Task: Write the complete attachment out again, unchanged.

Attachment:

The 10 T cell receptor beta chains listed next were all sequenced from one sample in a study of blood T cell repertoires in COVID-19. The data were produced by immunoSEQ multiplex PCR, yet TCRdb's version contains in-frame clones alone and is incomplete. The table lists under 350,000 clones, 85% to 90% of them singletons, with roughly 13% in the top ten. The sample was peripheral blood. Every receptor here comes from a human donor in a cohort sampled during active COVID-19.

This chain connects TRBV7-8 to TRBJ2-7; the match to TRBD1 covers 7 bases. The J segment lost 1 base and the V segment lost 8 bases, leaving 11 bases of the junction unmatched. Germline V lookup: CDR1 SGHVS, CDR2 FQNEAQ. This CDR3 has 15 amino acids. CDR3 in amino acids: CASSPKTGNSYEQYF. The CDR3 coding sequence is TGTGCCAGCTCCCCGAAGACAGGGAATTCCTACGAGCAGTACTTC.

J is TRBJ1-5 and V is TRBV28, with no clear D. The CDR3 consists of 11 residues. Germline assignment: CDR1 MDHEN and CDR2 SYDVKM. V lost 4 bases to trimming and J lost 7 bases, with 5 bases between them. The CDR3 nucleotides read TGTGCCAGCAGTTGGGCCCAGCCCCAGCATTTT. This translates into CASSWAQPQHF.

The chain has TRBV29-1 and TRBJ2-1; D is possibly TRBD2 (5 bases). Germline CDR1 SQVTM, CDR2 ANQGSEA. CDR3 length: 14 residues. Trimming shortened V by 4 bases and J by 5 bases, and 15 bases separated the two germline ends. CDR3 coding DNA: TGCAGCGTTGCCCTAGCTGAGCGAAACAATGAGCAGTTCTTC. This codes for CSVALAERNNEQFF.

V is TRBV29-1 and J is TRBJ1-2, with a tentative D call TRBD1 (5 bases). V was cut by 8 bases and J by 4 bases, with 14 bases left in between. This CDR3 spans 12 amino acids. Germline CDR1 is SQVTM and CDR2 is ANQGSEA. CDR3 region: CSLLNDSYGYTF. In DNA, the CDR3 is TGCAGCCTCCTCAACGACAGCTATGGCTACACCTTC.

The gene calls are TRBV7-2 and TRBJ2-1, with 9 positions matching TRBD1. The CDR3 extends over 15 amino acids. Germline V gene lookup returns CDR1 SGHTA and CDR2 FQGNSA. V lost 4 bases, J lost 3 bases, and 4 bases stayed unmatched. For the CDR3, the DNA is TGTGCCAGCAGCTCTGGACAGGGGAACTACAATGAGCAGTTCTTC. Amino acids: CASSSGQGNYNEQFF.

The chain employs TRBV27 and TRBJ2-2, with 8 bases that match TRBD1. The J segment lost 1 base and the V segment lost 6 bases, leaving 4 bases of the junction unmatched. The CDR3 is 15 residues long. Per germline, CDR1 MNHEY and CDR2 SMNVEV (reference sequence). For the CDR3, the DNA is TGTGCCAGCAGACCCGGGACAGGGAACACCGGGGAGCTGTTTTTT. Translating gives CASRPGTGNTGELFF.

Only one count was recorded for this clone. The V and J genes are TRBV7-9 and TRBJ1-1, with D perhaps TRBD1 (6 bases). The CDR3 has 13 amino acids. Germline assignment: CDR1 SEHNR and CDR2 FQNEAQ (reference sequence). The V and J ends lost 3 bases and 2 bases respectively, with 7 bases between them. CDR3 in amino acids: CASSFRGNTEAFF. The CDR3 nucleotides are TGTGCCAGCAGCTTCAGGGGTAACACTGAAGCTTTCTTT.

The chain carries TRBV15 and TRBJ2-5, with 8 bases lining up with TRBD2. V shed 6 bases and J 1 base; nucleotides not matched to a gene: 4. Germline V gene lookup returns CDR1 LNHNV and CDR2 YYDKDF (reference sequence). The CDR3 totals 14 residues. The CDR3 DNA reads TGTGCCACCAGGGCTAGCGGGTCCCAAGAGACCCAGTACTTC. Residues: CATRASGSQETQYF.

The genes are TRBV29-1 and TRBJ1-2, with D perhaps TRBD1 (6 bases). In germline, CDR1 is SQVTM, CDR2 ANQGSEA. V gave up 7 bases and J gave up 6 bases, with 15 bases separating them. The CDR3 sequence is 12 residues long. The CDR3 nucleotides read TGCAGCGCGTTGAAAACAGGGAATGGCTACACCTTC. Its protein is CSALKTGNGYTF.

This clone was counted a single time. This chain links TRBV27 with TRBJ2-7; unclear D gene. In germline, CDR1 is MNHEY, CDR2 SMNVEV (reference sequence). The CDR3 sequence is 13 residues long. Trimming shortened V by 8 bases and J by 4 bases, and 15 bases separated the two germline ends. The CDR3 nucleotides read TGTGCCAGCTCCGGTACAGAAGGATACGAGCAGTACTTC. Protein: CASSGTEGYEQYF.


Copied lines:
The 10 T cell receptor beta chains listed next were all sequenced from one sample in a study of blood T cell repertoires in COVID-19. The data were produced by immunoSEQ multiplex PCR, yet TCRdb's version contains in-frame clones alone and is incomplete. The table lists under 350,000 clones, 85% to 90% of them singletons, with roughly 13% in the top ten. The sample was peripheral blood. Every receptor here comes from a human donor in a cohort sampled during active COVID-19.

This chain connects TRBV7-8 to TRBJ2-7; the match to TRBD1 covers 7 bases. The J segment lost 1 base and the V segment lost 8 bases, leaving 11 bases of the junction unmatched. Germline V lookup: CDR1 SGHVS, CDR2 FQNEAQ. This CDR3 has 15 amino acids. CDR3 in amino acids: CASSPKTGNSYEQYF. The CDR3 coding sequence is TGTGCCAGCTCCCCGAAGACAGGGAATTCCTACGAGCAGTACTTC.

J is TRBJ1-5 and V is TRBV28, with no clear D. The CDR3 consists of 11 residues. Germline assignment: CDR1 MDHEN and CDR2 SYDVKM. V lost 4 bases to trimming and J lost 7 bases, with 5 bases between them. The CDR3 nucleotides read TGTGCCAGCAGTTGGGCCCAGCCCCAGCATTTT. This translates into CASSWAQPQHF.

The chain has TRBV29-1 and TRBJ2-1; D is possibly TRBD2 (5 bases). Germline CDR1 SQVTM, CDR2 ANQGSEA. CDR3 length: 14 residues. Trimming shortened V by 4 bases and J by 5 bases, and 15 bases separated the two germline ends. CDR3 coding DNA: TGCAGCGTTGCCCTAGCTGAGCGAAACAATGAGCAGTTCTTC. This codes for CSVALAERNNEQFF.

V is TRBV29-1 and J is TRBJ1-2, with a tentative D call TRBD1 (5 bases). V was cut by 8 bases and J by 4 bases, with 14 bases left in between. This CDR3 spans 12 amino acids. Germline CDR1 is SQVTM and CDR2 is ANQGSEA. CDR3 region: CSLLNDSYGYTF. In DNA, the CDR3 is TGCAGCCTCCTCAACGACAGCTATGGCTACACCTTC.

The gene calls are TRBV7-2 and TRBJ2-1, with 9 positions matching TRBD1. The CDR3 extends over 15 amino acids. Germline V gene lookup returns CDR1 SGHTA and CDR2 FQGNSA. V lost 4 bases, J lost 3 bases, and 4 bases stayed unmatched. For the CDR3, the DNA is TGTGCCAGCAGCTCTGGACAGGGGAACTACAATGAGCAGTTCTTC. Amino acids: CASSSGQGNYNEQFF.

The chain employs TRBV27 and TRBJ2-2, with 8 bases that match TRBD1. The J segment lost 1 base and the V segment lost 6 bases, leaving 4 bases of the junction unmatched. The CDR3 is 15 residues long. Per germline, CDR1 MNHEY and CDR2 SMNVEV (reference sequence). For the CDR3, the DNA is TGTGCCAGCAGACCCGGGACAGGGAACACCGGGGAGCTGTTTTTT. Translating gives CASRPGTGNTGELFF.

Only one count was recorded for this clone. The V and J genes are TRBV7-9 and TRBJ1-1, with D perhaps TRBD1 (6 bases). The CDR3 has 13 amino acids. Germline assignment: CDR1 SEHNR and CDR2 FQNEAQ (reference sequence). The V and J ends lost 3 bases and 2 bases respectively, with 7 bases between them. CDR3 in amino acids: CASSFRGNTEAFF. The CDR3 nucleotides are TGTGCCAGCAGCTTCAGGGGTAACACTGAAGCTTTCTTT.

The chain carries TRBV15 and TRBJ2-5, with 8 bases lining up with TRBD2. V shed 6 bases and J 1 base; nucleotides not matched to a gene: 4. Germline V gene lookup returns CDR1 LNHNV and CDR2 YYDKDF (reference sequence). The CDR3 totals 14 residues. The CDR3 DNA reads TGTGCCACCAGGGCTAGCGGGTCCCAAGAGACCCAGTACTTC. Residues: CATRASGSQETQYF.

The genes are TRBV29-1 and TRBJ1-2, with D perhaps TRBD1 (6 bases). In germline, CDR1 is SQVTM, CDR2 ANQGSEA. V gave up 7 bases and J gave up 6 bases, with 15 bases separating them. The CDR3 sequence is 12 residues long. The CDR3 nucleotides read TGCAGCGCGTTGAAAACAGGGAATGGCTACACCTTC. Its protein is CSALKTGNGYTF.

This clone was counted a single time. This chain links TRBV27 with TRBJ2-7; unclear D gene. In germline, CDR1 is MNHEY, CDR2 SMNVEV (reference sequence). The CDR3 sequence is 13 residues long. Trimming shortened V by 8 bases and J by 4 bases, and 15 bases separated the two germline ends. The CDR3 nucleotides read TGTGCCAGCTCCGGTACAGAAGGATACGAGCAGTACTTC. Protein: CASSGTEGYEQYF.